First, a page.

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Bill St. Arnaud is a consultant and research engineer who works with clients around the world on a variety of subjects such as next generation Internet networks and developing practical solutions to reduce CO2 emissions such as free broadband and dynamic charging of eVehicles. He is an author of many papers and articles on these topics and is a frequent guest speaker. For more details on my research interests see https://www.researchgate.net/profile/Bill_Arnaud

Wednesday, November 3, 2010

What the cloud *really* means for science

[Looking forward to this presentation by Ian Foster. I couldn’t agree more. There are number of projects working on developing a common set of collaborative tools for commercial clouds to be used by researchers such as the OOI at UCSD, COINS at SURFnet, etc. SURFnet has also taken on the responsibility to negotiate with all commercial cloud providers on behalf of the science and education community in the Netherlands to develop common standards on privacy, federated identity, attributes, etc. For more details please see http://www.terena.org/about/ga/ga34/20101021SURFNETgaClouds.pdf -- BSA]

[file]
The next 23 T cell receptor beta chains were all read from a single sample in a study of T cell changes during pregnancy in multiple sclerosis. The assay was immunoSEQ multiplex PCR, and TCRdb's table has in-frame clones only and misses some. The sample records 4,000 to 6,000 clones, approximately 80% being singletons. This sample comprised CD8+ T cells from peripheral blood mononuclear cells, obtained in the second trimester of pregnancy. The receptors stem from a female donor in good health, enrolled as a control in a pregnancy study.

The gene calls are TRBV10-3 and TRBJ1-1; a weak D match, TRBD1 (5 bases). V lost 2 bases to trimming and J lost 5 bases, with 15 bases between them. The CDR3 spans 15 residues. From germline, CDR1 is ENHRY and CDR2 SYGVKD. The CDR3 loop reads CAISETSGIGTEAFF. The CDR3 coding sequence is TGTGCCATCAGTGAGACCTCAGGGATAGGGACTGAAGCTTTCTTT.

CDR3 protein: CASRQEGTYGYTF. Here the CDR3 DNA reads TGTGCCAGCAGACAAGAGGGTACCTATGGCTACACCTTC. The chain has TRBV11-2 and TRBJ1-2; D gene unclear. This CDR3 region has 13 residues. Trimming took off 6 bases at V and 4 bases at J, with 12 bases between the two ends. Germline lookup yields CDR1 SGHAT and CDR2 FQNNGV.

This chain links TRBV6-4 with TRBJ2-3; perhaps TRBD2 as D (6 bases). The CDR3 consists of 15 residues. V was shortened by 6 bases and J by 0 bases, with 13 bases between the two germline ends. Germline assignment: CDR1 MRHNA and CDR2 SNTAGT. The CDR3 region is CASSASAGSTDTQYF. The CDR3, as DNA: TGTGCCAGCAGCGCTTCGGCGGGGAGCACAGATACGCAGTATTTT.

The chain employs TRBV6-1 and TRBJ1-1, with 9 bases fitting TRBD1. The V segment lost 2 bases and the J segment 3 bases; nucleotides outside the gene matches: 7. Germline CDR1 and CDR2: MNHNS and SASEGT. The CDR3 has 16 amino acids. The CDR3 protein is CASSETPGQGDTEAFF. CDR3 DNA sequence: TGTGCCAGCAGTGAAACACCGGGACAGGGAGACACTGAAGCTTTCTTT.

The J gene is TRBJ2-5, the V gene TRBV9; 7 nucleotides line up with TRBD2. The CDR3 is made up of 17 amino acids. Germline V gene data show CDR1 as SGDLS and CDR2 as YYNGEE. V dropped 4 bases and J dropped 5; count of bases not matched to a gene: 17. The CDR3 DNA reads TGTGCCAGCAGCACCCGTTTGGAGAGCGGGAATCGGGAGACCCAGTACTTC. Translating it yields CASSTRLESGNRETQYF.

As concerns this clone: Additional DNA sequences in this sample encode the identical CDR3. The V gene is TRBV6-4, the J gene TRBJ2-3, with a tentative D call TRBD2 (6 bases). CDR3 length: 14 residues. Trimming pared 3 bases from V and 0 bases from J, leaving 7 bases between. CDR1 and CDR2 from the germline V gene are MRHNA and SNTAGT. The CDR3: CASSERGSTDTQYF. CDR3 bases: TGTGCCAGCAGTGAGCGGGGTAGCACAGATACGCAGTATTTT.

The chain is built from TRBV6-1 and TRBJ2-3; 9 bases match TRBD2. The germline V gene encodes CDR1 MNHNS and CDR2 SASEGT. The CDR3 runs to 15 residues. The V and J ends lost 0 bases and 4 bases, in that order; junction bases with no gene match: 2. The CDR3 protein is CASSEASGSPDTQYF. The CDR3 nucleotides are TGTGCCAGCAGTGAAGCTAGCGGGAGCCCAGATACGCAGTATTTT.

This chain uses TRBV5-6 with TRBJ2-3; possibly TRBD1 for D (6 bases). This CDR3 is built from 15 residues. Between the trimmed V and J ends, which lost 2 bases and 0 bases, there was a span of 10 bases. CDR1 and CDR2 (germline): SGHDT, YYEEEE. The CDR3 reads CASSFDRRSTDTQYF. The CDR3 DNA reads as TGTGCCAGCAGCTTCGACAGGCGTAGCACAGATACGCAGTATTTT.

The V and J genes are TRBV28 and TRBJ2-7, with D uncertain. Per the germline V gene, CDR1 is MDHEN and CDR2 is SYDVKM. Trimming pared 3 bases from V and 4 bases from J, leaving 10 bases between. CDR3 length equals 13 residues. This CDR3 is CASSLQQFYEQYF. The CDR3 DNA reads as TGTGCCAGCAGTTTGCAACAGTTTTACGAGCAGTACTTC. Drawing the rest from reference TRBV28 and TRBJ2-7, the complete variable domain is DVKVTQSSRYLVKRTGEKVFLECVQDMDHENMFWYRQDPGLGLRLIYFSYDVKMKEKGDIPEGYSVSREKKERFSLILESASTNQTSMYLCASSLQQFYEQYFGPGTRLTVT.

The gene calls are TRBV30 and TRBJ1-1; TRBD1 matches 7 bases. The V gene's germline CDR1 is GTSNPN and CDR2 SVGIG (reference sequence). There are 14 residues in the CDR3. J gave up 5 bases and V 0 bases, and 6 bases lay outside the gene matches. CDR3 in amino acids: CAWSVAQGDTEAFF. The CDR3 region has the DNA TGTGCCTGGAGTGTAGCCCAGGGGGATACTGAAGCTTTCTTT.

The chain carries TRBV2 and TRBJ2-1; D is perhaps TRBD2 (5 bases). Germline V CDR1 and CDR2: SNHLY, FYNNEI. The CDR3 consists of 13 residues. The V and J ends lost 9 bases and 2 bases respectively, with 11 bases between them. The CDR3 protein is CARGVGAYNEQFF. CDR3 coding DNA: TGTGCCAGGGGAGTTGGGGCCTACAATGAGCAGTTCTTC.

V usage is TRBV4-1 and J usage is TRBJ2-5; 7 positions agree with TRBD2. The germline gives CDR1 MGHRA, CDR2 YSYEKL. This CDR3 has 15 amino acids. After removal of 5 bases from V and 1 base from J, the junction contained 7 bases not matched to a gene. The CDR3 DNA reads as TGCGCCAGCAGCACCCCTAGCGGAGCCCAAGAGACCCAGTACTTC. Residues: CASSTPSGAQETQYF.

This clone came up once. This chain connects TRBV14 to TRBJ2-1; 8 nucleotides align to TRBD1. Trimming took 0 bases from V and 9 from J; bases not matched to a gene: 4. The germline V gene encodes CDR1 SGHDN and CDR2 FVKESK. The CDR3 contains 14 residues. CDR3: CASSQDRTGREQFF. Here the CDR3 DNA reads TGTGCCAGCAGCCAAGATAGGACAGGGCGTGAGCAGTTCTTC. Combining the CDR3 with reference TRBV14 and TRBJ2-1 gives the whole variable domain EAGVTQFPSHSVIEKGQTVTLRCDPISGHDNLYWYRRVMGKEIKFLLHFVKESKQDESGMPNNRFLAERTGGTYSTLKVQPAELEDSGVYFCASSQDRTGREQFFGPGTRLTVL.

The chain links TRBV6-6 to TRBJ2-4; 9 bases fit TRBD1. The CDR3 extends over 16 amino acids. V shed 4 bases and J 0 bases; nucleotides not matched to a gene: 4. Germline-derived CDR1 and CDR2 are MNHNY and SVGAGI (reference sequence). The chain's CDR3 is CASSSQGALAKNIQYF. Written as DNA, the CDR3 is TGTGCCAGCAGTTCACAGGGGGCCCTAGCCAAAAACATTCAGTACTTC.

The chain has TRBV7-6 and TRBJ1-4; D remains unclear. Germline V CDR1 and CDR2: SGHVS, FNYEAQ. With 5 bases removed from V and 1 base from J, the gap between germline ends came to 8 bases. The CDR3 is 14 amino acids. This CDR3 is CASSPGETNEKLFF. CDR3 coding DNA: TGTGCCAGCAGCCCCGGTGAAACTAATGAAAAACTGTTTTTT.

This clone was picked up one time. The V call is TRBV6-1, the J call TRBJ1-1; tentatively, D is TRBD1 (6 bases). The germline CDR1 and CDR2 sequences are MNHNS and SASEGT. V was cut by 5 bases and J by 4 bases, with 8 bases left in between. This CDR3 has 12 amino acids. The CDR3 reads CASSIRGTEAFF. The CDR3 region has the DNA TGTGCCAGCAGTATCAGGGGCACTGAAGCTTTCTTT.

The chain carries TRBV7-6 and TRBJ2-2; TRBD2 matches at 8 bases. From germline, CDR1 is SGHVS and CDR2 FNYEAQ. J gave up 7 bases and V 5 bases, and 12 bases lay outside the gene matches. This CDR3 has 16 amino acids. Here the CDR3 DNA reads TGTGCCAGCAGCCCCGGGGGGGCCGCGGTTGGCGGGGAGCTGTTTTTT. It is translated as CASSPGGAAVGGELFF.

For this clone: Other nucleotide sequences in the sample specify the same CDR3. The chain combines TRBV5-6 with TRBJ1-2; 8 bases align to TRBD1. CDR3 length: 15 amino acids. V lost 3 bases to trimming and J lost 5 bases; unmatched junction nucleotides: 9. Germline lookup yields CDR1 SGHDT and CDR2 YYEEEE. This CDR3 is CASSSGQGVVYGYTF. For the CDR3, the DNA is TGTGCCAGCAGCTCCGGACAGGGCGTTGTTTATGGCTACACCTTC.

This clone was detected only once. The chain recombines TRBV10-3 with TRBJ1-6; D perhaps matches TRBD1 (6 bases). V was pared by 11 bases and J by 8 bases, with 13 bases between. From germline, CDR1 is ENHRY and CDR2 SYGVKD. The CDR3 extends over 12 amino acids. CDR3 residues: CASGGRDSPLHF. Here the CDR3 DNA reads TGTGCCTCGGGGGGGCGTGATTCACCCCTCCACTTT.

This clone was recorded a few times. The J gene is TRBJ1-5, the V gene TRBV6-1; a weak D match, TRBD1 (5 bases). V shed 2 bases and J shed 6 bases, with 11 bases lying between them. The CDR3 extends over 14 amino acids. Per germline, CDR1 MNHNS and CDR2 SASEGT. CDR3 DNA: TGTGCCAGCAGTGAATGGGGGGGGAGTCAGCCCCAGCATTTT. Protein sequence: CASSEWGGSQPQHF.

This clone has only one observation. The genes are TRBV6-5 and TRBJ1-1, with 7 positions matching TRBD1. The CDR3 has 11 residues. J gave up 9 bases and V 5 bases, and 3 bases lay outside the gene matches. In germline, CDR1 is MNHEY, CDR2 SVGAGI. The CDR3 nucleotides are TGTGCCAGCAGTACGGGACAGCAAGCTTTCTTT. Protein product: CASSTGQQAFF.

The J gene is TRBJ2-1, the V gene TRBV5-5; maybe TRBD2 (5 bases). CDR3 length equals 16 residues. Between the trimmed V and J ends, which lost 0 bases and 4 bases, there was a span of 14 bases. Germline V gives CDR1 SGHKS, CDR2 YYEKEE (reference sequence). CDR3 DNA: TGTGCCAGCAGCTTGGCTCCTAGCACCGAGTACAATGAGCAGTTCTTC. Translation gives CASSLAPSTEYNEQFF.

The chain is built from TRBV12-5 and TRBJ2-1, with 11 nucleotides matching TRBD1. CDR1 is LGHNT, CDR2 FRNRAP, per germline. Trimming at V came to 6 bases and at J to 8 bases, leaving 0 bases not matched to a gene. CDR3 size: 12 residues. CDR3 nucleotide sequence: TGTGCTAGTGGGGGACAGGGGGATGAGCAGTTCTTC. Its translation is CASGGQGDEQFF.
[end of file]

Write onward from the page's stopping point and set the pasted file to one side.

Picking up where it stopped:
What the cloud *really* means for science
Ian Foster's Blog

http://ianfoster.typepad.com/blog/2010/11/what-the-cloud-really-means-for-science.html
Nah, I'm not going to tell you here ... that is the title of a talk I will give in Indianapolis on December 1st, at the CloudCom conference. But here's the abstract:
We've all heard about how on-demand computing and storage will transform scientific practice. But by focusing on resources alone, we're missing the real benefit of the large-scale outsourcing and consequent economies of scale that cloud is about. The biggest IT challenge facing science today is not volume but complexity. Sure, terabytes demand new storage and computing solutions. But they're cheap. It is establishing and operating the processes required to collect, manage, analyze, share, archive, etc., that data that is taking all of our time and killing creativity. And that's where outsourcing can be transformative. An entrepreneur can run a small business from a coffee shop, outsourcing essentially every business function to a software-as-a-service provider--accounting, payroll, customer relationship management, the works. Why can't a young researcher run a research lab from a coffee shop? For that to happen, we need to make it easy for providers to develop "apps" that encapsulate useful capabilities and for researchers to discover, customize, and apply these "apps" in their work. The effect, I will argue, will be a dramatic acceleration of discovery.
November 02, 2010 | Permalink
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